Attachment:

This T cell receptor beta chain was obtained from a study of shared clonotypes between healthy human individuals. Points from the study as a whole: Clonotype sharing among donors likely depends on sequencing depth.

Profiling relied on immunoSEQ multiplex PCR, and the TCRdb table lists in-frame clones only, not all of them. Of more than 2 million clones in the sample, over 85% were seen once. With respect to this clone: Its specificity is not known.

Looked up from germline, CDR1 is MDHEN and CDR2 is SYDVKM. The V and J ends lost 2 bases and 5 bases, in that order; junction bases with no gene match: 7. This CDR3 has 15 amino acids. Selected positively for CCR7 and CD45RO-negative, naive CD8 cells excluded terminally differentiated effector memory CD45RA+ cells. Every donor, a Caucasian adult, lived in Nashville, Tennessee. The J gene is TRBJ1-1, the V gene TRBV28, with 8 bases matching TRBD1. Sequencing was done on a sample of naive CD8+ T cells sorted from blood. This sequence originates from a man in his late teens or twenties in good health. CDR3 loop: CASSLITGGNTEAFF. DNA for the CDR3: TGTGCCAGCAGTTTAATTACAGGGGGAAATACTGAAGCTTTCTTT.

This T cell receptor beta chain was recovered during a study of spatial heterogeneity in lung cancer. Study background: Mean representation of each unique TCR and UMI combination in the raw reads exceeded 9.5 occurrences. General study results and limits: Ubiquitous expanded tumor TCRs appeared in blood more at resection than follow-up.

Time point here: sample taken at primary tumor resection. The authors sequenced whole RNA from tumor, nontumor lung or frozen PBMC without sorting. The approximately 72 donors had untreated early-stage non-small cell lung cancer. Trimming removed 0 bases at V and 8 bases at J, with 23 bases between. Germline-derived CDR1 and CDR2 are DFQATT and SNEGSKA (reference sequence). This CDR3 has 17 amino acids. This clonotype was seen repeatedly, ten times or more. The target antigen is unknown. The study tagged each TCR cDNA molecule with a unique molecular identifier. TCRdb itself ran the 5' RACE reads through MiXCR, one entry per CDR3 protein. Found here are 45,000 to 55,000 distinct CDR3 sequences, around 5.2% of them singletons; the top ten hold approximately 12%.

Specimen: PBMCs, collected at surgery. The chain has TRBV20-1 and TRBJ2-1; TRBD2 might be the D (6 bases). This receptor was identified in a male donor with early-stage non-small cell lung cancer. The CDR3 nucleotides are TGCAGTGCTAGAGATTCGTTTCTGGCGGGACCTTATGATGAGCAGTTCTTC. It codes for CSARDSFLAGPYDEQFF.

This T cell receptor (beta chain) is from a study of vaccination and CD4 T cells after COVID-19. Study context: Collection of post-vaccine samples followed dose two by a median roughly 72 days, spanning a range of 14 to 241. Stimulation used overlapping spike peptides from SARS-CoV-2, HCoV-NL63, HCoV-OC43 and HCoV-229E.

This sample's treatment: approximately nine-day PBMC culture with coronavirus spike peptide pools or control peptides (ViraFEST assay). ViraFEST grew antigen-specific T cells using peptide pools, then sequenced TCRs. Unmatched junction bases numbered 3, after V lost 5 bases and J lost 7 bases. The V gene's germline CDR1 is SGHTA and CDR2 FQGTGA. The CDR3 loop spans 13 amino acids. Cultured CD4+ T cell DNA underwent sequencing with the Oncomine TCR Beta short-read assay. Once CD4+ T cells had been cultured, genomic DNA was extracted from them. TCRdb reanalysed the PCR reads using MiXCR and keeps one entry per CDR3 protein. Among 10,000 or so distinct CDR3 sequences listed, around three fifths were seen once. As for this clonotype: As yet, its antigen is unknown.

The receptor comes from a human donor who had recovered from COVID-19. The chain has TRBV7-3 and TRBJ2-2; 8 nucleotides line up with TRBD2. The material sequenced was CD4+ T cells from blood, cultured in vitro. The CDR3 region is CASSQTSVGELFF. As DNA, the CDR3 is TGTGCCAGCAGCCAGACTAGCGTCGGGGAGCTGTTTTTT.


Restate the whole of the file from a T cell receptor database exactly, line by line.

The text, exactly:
This T cell receptor beta chain was obtained from a study of shared clonotypes between healthy human individuals. Points from the study as a whole: Clonotype sharing among donors likely depends on sequencing depth.

Profiling relied on immunoSEQ multiplex PCR, and the TCRdb table lists in-frame clones only, not all of them. Of more than 2 million clones in the sample, over 85% were seen once. With respect to this clone: Its specificity is not known.

Looked up from germline, CDR1 is MDHEN and CDR2 is SYDVKM. The V and J ends lost 2 bases and 5 bases, in that order; junction bases with no gene match: 7. This CDR3 has 15 amino acids. Selected positively for CCR7 and CD45RO-negative, naive CD8 cells excluded terminally differentiated effector memory CD45RA+ cells. Every donor, a Caucasian adult, lived in Nashville, Tennessee. The J gene is TRBJ1-1, the V gene TRBV28, with 8 bases matching TRBD1. Sequencing was done on a sample of naive CD8+ T cells sorted from blood. This sequence originates from a man in his late teens or twenties in good health. CDR3 loop: CASSLITGGNTEAFF. DNA for the CDR3: TGTGCCAGCAGTTTAATTACAGGGGGAAATACTGAAGCTTTCTTT.

This T cell receptor beta chain was recovered during a study of spatial heterogeneity in lung cancer. Study background: Mean representation of each unique TCR and UMI combination in the raw reads exceeded 9.5 occurrences. General study results and limits: Ubiquitous expanded tumor TCRs appeared in blood more at resection than follow-up.

Time point here: sample taken at primary tumor resection. The authors sequenced whole RNA from tumor, nontumor lung or frozen PBMC without sorting. The approximately 72 donors had untreated early-stage non-small cell lung cancer. Trimming removed 0 bases at V and 8 bases at J, with 23 bases between. Germline-derived CDR1 and CDR2 are DFQATT and SNEGSKA (reference sequence). This CDR3 has 17 amino acids. This clonotype was seen repeatedly, ten times or more. The target antigen is unknown. The study tagged each TCR cDNA molecule with a unique molecular identifier. TCRdb itself ran the 5' RACE reads through MiXCR, one entry per CDR3 protein. Found here are 45,000 to 55,000 distinct CDR3 sequences, around 5.2% of them singletons; the top ten hold approximately 12%.

Specimen: PBMCs, collected at surgery. The chain has TRBV20-1 and TRBJ2-1; TRBD2 might be the D (6 bases). This receptor was identified in a male donor with early-stage non-small cell lung cancer. The CDR3 nucleotides are TGCAGTGCTAGAGATTCGTTTCTGGCGGGACCTTATGATGAGCAGTTCTTC. It codes for CSARDSFLAGPYDEQFF.

This T cell receptor (beta chain) is from a study of vaccination and CD4 T cells after COVID-19. Study context: Collection of post-vaccine samples followed dose two by a median roughly 72 days, spanning a range of 14 to 241. Stimulation used overlapping spike peptides from SARS-CoV-2, HCoV-NL63, HCoV-OC43 and HCoV-229E.

This sample's treatment: approximately nine-day PBMC culture with coronavirus spike peptide pools or control peptides (ViraFEST assay). ViraFEST grew antigen-specific T cells using peptide pools, then sequenced TCRs. Unmatched junction bases numbered 3, after V lost 5 bases and J lost 7 bases. The V gene's germline CDR1 is SGHTA and CDR2 FQGTGA. The CDR3 loop spans 13 amino acids. Cultured CD4+ T cell DNA underwent sequencing with the Oncomine TCR Beta short-read assay. Once CD4+ T cells had been cultured, genomic DNA was extracted from them. TCRdb reanalysed the PCR reads using MiXCR and keeps one entry per CDR3 protein. Among 10,000 or so distinct CDR3 sequences listed, around three fifths were seen once. As for this clonotype: As yet, its antigen is unknown.

The receptor comes from a human donor who had recovered from COVID-19. The chain has TRBV7-3 and TRBJ2-2; 8 nucleotides line up with TRBD2. The material sequenced was CD4+ T cells from blood, cultured in vitro. The CDR3 region is CASSQTSVGELFF. As DNA, the CDR3 is TGTGCCAGCAGCCAGACTAGCGTCGGGGAGCTGTTTTTT.